Minimalism and its Implications on Architecture

By Deepika Shukla

An object can be referred to as minimalist or minimalistic if it is simple and contains only the bare minimum of essential elements, without any further ornamentation. In the same term, anything is described as minimalism if it is reduced to the absolute minimum or if it just makes use of what is required.

The Latin word minimus, which means “smallest,” is ultimately where the word “minimal” comes from.

In the early 1900s, the term minimalism first appears in English-language sources built on the term minimal, which means “least possible,” minimalism and its associated concepts are all interconnected.

Significant developments in the world of architecture and building techniques occurred during the phase of post-industrial revolution.

Neue Nationalgalerie by Ludwig Mies van der Rohe, 1968

Production and prefabrication have begun to replace handcrafting as a result of the development of new technologies and new materials.

Old styles couldn’t be applied to steel constructions, thus visual trends shifted as decorative components, steel trusses, and frames were employed, the purity of the material, color, structure aesthetics, and services aesthetics are all excellent features of the “for the machine movement.”

The Crystal Palace by Joseph Paxton
Ornamented vaults before the industrial revolution.
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It represented a substantial change in favor of utility. While decoration was emitted, structures were no more aesthetically pleasing or attractive than they were in the early European Renaissance. Rather, classicism was studied to create a structural paradigm rather than to define aesthetics. Why does style change, then? The Vitruvian Triad makes it simple to comprehend: structure + function + form = optimum design solution. Fewer things and more happiness are the tenets of minimalism, surviving on only the bare necessities. It began in the 20th century as an aesthetic and architectural trend.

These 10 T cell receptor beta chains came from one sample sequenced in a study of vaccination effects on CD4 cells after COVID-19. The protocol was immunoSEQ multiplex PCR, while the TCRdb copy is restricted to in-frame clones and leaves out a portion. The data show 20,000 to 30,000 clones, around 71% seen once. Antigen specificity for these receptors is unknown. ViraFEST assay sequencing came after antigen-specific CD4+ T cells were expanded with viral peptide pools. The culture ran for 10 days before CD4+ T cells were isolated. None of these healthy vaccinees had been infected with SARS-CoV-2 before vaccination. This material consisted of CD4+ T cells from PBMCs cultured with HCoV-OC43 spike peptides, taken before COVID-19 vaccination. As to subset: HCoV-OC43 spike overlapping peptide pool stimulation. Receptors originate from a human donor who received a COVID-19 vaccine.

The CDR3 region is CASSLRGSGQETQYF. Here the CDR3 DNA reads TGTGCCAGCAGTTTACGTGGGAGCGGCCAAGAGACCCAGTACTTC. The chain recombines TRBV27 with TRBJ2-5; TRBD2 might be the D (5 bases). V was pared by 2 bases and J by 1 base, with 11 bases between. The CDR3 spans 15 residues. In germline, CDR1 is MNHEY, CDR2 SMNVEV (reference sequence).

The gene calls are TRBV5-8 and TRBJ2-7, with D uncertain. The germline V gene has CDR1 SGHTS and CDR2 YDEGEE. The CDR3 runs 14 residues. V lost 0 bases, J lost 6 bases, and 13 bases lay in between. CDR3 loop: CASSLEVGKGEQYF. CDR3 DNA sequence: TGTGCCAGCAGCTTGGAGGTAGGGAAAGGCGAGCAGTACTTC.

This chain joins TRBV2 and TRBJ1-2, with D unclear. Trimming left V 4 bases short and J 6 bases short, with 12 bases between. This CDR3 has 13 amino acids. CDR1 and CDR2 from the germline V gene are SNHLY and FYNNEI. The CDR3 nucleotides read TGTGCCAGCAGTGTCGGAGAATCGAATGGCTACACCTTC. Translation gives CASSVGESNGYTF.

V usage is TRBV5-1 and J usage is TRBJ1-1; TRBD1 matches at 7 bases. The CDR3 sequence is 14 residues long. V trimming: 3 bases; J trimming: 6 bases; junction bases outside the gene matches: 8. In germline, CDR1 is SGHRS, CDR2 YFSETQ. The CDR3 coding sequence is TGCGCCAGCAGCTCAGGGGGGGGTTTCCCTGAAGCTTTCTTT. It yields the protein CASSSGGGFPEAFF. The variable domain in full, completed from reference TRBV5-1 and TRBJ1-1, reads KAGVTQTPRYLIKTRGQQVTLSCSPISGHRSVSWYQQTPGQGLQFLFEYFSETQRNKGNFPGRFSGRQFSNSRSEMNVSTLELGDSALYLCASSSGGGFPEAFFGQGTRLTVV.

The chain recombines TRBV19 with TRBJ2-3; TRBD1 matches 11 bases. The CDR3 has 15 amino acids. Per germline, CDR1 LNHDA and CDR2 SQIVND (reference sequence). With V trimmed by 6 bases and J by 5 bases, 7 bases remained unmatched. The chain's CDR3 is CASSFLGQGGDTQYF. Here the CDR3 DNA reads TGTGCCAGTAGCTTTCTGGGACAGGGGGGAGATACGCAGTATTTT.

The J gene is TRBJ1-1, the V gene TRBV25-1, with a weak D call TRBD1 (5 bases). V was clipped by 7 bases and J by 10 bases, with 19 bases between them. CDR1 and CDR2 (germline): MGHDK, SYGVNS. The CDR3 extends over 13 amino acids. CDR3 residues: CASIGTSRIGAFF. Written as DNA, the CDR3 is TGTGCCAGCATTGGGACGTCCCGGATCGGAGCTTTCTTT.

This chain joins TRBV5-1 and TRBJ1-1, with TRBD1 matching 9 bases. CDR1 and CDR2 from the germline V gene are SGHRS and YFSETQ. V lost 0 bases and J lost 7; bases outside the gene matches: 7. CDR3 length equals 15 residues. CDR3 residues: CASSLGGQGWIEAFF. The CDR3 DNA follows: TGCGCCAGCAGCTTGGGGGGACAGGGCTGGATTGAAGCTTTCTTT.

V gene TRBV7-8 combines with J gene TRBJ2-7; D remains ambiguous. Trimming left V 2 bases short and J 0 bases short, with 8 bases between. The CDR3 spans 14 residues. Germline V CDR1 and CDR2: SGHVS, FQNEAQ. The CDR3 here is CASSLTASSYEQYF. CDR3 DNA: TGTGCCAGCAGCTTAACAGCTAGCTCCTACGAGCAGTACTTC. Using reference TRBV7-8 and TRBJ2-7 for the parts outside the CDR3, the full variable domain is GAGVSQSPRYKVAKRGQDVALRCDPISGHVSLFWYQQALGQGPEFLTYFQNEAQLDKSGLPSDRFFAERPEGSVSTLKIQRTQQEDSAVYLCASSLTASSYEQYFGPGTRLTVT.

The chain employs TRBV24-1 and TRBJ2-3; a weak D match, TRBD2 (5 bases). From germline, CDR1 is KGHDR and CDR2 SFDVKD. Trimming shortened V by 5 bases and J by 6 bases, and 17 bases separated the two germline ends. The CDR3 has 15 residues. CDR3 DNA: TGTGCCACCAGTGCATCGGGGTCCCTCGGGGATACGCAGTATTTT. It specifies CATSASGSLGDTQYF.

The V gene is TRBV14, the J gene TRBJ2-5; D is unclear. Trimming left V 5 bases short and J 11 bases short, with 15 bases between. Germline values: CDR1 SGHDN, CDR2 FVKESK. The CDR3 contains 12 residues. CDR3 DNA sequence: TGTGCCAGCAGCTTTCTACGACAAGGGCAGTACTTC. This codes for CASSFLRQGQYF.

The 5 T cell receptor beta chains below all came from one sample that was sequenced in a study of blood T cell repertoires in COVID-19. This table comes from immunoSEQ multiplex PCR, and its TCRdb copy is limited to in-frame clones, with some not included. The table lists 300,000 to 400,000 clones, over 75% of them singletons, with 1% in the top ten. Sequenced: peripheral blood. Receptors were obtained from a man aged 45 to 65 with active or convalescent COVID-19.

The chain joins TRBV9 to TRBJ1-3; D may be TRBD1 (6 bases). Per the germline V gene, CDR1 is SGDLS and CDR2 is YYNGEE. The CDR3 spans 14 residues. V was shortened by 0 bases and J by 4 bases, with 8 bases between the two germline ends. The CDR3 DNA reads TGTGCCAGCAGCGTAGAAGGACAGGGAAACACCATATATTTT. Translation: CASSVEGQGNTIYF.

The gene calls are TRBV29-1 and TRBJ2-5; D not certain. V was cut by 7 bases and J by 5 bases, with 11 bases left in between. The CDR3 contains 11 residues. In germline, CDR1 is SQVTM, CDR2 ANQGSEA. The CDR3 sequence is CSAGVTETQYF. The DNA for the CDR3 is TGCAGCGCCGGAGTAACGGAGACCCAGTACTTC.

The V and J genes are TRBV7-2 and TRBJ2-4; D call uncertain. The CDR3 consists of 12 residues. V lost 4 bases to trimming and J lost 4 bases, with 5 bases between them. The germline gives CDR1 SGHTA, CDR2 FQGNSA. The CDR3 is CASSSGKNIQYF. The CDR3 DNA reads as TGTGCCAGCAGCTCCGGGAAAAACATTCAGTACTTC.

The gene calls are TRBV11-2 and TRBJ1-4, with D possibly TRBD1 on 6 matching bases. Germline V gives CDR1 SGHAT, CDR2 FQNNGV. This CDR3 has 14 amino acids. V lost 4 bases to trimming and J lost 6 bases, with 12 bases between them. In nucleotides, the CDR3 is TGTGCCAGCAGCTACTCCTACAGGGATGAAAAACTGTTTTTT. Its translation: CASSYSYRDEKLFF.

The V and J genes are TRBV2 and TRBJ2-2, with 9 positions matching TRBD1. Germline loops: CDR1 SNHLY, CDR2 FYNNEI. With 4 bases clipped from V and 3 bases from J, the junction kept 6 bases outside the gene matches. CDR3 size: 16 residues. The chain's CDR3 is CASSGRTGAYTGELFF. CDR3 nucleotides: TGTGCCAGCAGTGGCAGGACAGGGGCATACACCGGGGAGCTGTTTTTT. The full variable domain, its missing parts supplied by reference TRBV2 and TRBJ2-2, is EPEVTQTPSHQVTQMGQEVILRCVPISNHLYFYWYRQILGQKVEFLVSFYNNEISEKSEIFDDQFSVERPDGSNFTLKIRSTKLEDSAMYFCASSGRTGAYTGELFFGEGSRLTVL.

An architect from the Walter group founded the Bauhaus school in Germany with the same goals in mind to improve utility and avoid excessive adornment with Ludwig Mies van der Rohe’s maxim, “less is more,” as he insisted on a logical and minimalist approach to design throughout his career. Although the architectural style should be unadorned or basic but not simplistic, there was a great deal of intricacy and attention to detail.


As a broad term indicating a straightforward method or style, the adjective minimalism can be used to characterize such art forms. With its simple materials, neutral color scheme, and clear lines and forms, minimalism exudes a sense of calm. At this point, minimalism isn’t simply a design trend; it’s also our modern way of life, with an emphasis on the essentials. Henceforth minimalism can be understood as a style or method that employs few components. More precisely, if we just want to sum up the minimal space of our brain, it could be the style of music, painting, or sculpture that frequently employs the fewest possible components to have the most impact.

While minimalism has advantages in terms of time and resource savings, it also interferes with the cultural presentation that was made visible in early architecture by stone carvings or column adornment. The utilization of cultural art and ornamentation was a component of historical memory. It speaks to a time that is no longer visible to us but is acknowledged in architecture and rich in the representation of life in this period.

In a nutshell, maximalist houses embody their culture, background, and hobbies. It is expressive, connecting humanity that promotes expressionism, personal taste, and accepting who they are and where they came from.

Deepika Shukla is a student at the Institute of Architecture and Town Planning Department, Bundelkhand University, Jhansi.

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